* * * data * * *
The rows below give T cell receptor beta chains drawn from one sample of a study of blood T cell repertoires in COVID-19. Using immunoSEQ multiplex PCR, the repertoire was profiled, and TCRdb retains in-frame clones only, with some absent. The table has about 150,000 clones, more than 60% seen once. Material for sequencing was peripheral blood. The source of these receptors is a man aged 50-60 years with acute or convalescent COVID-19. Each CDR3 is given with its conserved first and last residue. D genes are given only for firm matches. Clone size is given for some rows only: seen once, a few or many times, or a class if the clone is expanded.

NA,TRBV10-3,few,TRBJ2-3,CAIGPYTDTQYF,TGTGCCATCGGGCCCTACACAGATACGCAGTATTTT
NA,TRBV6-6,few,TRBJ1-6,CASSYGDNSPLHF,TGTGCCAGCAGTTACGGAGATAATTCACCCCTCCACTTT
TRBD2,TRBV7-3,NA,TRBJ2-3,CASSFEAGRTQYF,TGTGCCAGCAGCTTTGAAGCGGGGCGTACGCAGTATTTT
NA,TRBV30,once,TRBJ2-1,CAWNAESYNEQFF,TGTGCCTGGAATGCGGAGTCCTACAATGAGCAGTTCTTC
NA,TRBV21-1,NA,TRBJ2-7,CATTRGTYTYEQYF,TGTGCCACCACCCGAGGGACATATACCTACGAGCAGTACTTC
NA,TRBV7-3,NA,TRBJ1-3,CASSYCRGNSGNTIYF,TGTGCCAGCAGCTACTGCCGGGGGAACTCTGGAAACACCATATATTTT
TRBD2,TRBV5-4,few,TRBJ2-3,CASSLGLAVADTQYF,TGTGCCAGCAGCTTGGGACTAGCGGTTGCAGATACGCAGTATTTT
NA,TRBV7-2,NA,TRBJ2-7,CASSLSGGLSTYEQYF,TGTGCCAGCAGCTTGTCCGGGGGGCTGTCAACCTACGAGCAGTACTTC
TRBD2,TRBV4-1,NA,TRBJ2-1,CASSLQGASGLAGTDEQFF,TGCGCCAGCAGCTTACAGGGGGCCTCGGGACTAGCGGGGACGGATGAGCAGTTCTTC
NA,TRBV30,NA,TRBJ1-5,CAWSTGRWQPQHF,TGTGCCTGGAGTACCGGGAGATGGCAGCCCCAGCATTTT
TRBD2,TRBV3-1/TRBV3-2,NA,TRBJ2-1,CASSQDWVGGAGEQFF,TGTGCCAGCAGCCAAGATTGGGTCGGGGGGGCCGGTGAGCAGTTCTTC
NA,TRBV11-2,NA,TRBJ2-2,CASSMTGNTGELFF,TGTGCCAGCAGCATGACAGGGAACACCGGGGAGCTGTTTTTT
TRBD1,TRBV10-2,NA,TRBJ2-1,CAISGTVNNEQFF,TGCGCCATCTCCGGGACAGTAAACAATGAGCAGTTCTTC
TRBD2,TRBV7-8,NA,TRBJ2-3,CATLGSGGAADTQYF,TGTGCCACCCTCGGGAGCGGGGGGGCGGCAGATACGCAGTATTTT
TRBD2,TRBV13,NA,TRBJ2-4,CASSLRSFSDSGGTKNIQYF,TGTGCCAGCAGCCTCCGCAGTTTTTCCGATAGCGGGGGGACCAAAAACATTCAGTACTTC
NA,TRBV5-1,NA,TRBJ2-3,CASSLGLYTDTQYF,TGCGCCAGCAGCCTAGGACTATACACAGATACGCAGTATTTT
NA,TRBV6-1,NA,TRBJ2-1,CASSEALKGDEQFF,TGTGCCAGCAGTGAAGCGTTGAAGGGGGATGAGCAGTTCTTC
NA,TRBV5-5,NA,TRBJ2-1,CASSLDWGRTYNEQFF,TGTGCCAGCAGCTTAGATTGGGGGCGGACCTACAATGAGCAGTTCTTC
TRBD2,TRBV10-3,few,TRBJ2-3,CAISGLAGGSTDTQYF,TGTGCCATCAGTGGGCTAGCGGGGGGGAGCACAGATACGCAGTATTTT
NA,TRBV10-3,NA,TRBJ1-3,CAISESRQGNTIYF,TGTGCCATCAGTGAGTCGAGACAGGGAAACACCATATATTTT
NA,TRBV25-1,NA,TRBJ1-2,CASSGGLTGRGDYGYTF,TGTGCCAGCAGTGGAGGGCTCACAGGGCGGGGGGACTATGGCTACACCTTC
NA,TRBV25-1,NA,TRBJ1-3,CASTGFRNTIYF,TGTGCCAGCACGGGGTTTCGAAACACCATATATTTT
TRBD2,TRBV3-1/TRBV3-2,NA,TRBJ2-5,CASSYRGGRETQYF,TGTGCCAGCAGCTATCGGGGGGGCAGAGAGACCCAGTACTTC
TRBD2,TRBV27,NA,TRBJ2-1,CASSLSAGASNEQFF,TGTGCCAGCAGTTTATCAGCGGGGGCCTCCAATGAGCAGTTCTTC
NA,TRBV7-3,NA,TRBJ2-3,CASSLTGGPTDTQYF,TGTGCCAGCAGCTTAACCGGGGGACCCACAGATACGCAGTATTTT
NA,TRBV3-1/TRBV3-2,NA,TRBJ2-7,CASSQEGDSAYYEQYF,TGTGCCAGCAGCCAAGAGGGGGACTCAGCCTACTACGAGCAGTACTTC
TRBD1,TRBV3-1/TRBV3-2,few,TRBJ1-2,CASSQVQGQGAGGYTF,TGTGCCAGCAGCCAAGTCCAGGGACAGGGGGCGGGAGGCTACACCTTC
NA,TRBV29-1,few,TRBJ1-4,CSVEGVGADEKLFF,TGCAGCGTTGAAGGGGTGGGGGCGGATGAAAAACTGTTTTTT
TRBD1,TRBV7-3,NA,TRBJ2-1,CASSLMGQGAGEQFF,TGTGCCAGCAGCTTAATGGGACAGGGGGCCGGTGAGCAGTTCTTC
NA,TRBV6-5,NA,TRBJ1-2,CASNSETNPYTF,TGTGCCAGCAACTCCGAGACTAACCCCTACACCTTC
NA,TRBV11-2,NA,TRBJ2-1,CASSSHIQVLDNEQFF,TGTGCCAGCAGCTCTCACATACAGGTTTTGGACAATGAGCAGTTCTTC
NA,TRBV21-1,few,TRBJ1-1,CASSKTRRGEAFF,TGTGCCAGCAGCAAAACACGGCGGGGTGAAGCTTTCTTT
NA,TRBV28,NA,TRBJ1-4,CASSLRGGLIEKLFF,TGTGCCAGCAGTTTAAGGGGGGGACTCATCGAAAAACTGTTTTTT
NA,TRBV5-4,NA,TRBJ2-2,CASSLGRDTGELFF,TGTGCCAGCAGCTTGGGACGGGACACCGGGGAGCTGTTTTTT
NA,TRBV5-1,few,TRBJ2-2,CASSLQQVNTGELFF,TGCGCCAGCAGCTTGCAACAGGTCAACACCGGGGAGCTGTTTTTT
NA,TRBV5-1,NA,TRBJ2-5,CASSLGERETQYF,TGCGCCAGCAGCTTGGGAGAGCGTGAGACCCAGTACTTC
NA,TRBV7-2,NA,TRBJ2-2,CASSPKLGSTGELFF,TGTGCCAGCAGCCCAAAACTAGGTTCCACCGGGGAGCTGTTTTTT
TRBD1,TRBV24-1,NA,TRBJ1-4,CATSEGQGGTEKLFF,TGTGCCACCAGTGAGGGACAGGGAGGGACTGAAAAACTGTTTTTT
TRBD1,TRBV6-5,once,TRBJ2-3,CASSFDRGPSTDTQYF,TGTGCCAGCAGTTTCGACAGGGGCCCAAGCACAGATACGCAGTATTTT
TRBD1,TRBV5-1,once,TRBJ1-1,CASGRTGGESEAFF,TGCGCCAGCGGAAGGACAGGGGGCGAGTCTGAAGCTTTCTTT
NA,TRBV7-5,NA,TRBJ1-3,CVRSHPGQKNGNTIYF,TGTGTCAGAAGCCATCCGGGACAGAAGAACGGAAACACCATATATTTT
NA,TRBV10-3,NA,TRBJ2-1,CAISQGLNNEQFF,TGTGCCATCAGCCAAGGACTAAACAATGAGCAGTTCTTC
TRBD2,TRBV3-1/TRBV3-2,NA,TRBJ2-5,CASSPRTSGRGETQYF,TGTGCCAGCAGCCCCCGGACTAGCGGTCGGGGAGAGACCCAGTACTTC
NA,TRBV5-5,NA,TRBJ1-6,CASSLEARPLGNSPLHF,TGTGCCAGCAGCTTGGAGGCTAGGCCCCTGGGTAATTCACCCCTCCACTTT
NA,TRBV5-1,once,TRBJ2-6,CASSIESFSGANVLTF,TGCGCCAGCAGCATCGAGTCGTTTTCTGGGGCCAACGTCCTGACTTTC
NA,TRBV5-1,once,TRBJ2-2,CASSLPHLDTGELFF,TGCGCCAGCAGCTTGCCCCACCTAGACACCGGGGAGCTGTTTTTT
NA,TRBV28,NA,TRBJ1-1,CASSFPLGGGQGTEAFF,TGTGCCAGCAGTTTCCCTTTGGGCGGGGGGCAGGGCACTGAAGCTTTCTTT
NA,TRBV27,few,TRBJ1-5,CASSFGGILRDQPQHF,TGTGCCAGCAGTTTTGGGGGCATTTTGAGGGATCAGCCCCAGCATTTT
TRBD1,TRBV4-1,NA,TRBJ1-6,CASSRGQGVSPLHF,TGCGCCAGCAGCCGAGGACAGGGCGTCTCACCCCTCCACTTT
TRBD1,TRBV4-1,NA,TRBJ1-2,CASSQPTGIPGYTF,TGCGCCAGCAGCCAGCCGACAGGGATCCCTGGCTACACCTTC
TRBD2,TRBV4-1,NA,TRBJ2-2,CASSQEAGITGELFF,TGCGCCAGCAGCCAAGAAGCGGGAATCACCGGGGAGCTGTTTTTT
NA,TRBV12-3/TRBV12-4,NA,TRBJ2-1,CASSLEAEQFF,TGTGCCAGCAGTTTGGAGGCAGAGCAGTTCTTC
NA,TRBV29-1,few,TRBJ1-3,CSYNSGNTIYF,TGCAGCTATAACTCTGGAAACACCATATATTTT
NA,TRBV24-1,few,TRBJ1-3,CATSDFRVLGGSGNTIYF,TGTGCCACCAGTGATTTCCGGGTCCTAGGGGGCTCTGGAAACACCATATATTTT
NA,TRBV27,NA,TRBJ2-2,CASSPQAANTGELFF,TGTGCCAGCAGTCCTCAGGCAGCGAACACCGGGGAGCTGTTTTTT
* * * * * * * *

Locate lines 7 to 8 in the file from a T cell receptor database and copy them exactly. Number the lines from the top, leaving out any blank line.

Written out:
NA,TRBV7-3,NA,TRBJ1-3,CASSYCRGNSGNTIYF,TGTGCCAGCAGCTACTGCCGGGGGAACTCTGGAAACACCATATATTTT
TRBD2,TRBV5-4,few,TRBJ2-3,CASSLGLAVADTQYF,TGTGCCAGCAGCTTGGGACTAGCGGTTGCAGATACGCAGTATTTT